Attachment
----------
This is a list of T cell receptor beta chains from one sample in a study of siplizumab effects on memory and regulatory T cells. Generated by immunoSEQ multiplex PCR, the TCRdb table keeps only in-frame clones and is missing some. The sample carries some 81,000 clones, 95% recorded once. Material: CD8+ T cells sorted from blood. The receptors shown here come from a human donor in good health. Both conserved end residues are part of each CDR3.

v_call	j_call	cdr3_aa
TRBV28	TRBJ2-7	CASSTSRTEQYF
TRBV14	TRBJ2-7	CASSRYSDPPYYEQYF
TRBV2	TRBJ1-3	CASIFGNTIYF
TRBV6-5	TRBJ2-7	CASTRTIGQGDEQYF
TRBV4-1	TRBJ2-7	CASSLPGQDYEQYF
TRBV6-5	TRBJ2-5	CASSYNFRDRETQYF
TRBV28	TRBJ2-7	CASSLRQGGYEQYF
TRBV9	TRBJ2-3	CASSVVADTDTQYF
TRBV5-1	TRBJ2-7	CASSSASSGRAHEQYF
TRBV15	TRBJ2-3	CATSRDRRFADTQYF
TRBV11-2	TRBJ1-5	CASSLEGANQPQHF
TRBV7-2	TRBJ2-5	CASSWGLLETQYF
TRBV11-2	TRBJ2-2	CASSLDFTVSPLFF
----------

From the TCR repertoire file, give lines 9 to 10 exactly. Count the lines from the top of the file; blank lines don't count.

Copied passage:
TRBV28	TRBJ2-7	CASSLRQGGYEQYF
TRBV9	TRBJ2-3	CASSVVADTDTQYF